Message in a Bottle
From Clay Tablets to Cell Phones

The chattering classes (a phrase coined by Auberon Waugh, son of novelist Evelyn Waugh) continue to debate the future of print. Literacy itself is on the upswing, as text messaging pushes aside voice mail and crawling chyrons take up increasing acreage on our TV screens, so pundits are less concerned than they once were about images replacing words completely. They’re still worked up about how those words will be delivered to us, though. Will everyone be reading eBooks or …. what to call them? Apparently we’ll soon need a retronym to clarify what we’re talking about, much as we now must specify “acoustic guitar” or “analog clock.” For now I’ll stick to calling them what they are, thanks—books.

The topic has been so much discussed that it’s grown more than a little tiresome. We at Island Books are happy to sell you a story in bits and bytes or on paper, as you prefer, and we try not make a big song and dance about it. More interesting, perhaps, is the question of how writers are creating their stories. That is, how does a tale turn from a mere fizzing in the mind into words that can be read?

imageThings started, of course, with the oral tradition. Bards around campfires told and retold stories for thousands of years before the idea of writing was born. The earliest examples of stories being permanently preserved in print come from around 2600 BC, when the Sumerians, Akkadians, and Egyptians began pressing cuneiform into clay tablets and carving hieroglyphs on stone walls. The most significant of these is the Babylonian Epic of Gilgamesh, a tale of creation and destruction that still speaks to modern audiences. Papyrus, parchment, and paper were developed as the centuries passed, as were various alphabets that made writing easier, but authors continued to produce work by hand. Even after the development of the printing press in the 15th century, a story had to start as a manuscript. It wasn’t until 1883 that this changed.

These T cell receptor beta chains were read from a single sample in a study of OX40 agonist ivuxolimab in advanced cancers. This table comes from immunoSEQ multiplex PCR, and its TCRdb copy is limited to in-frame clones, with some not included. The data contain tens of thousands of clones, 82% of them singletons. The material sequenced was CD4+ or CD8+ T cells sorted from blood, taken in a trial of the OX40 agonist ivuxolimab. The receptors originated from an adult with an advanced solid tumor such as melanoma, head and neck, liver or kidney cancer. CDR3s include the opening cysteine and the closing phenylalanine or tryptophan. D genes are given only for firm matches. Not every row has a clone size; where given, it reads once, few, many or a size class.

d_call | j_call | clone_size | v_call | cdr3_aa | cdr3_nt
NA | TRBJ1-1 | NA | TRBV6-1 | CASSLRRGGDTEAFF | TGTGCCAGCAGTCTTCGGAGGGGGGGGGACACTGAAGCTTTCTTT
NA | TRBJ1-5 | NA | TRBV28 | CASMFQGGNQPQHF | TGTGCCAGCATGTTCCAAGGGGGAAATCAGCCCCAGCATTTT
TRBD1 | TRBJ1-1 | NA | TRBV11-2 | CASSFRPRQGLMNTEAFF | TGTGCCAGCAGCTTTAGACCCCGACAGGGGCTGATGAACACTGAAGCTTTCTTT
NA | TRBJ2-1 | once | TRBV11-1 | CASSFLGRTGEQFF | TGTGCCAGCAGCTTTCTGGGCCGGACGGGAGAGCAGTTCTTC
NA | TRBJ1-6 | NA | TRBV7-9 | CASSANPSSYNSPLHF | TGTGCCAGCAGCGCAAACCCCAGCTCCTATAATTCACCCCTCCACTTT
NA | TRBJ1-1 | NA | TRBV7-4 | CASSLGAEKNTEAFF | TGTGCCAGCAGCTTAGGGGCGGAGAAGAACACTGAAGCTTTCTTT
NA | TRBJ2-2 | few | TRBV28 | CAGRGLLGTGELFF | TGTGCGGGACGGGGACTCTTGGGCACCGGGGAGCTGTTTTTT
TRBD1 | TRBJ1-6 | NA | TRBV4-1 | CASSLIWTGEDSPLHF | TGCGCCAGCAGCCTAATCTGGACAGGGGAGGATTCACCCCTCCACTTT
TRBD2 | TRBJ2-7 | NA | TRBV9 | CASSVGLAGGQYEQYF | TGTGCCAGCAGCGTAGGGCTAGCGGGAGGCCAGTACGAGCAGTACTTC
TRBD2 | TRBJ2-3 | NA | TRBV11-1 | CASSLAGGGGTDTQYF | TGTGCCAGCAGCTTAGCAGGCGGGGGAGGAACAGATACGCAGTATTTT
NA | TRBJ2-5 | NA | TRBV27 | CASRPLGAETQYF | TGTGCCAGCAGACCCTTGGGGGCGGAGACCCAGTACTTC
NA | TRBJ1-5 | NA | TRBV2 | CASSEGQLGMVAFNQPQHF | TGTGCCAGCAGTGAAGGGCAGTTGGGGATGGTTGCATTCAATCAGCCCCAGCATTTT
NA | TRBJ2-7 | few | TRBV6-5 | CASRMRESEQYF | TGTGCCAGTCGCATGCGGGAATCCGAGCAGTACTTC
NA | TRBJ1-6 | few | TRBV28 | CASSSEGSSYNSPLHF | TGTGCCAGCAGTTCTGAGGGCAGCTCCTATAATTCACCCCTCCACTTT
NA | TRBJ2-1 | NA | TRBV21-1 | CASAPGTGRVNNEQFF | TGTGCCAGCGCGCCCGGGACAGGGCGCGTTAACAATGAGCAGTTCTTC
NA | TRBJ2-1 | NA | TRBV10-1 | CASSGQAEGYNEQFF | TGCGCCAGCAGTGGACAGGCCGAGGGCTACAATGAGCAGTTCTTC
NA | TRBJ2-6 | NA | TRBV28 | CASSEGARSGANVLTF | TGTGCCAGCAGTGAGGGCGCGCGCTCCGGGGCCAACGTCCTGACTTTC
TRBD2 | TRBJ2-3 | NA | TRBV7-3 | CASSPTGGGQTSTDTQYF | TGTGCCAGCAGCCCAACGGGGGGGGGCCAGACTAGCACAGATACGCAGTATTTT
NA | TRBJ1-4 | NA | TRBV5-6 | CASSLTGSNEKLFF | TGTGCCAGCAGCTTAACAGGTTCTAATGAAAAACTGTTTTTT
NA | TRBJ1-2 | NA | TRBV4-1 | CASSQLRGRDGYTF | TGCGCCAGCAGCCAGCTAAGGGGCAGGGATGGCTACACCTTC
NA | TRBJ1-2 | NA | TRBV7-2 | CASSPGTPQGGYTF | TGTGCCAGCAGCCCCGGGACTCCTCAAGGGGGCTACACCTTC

imageimageThat was the year that Mark Twain employed a newfangled invention and submitted a typewritten copy of Life on the Mississippi to his publisher.  He’d handwritten it first and then had a secretary type it up. The technology took off soon after, and it wasn’t long before authors began composing right on the machine. Around the turn of the 20th century, Henry James dictated many of his novels to a typist, and fifty years later, Jack Kerouac famously bashed out On the Road in just two weeks in front of the keyboard. Harking back to ancient times, he typed onto a continuous scroll of paper instead of onto individual sheets.

Soon another innovation took root. As described in a recent Slate article, English thriller writer Len Deighton became the first person to write a novel via a word processor in 1968. The device weighed 200 pounds and had to be hoisted into his home with a crane. Much like Twain, Deighton required the assistance of a professional; it was a woman named Ellenor Handley who actually entered the words into the contraption so that fans could read Bomber.image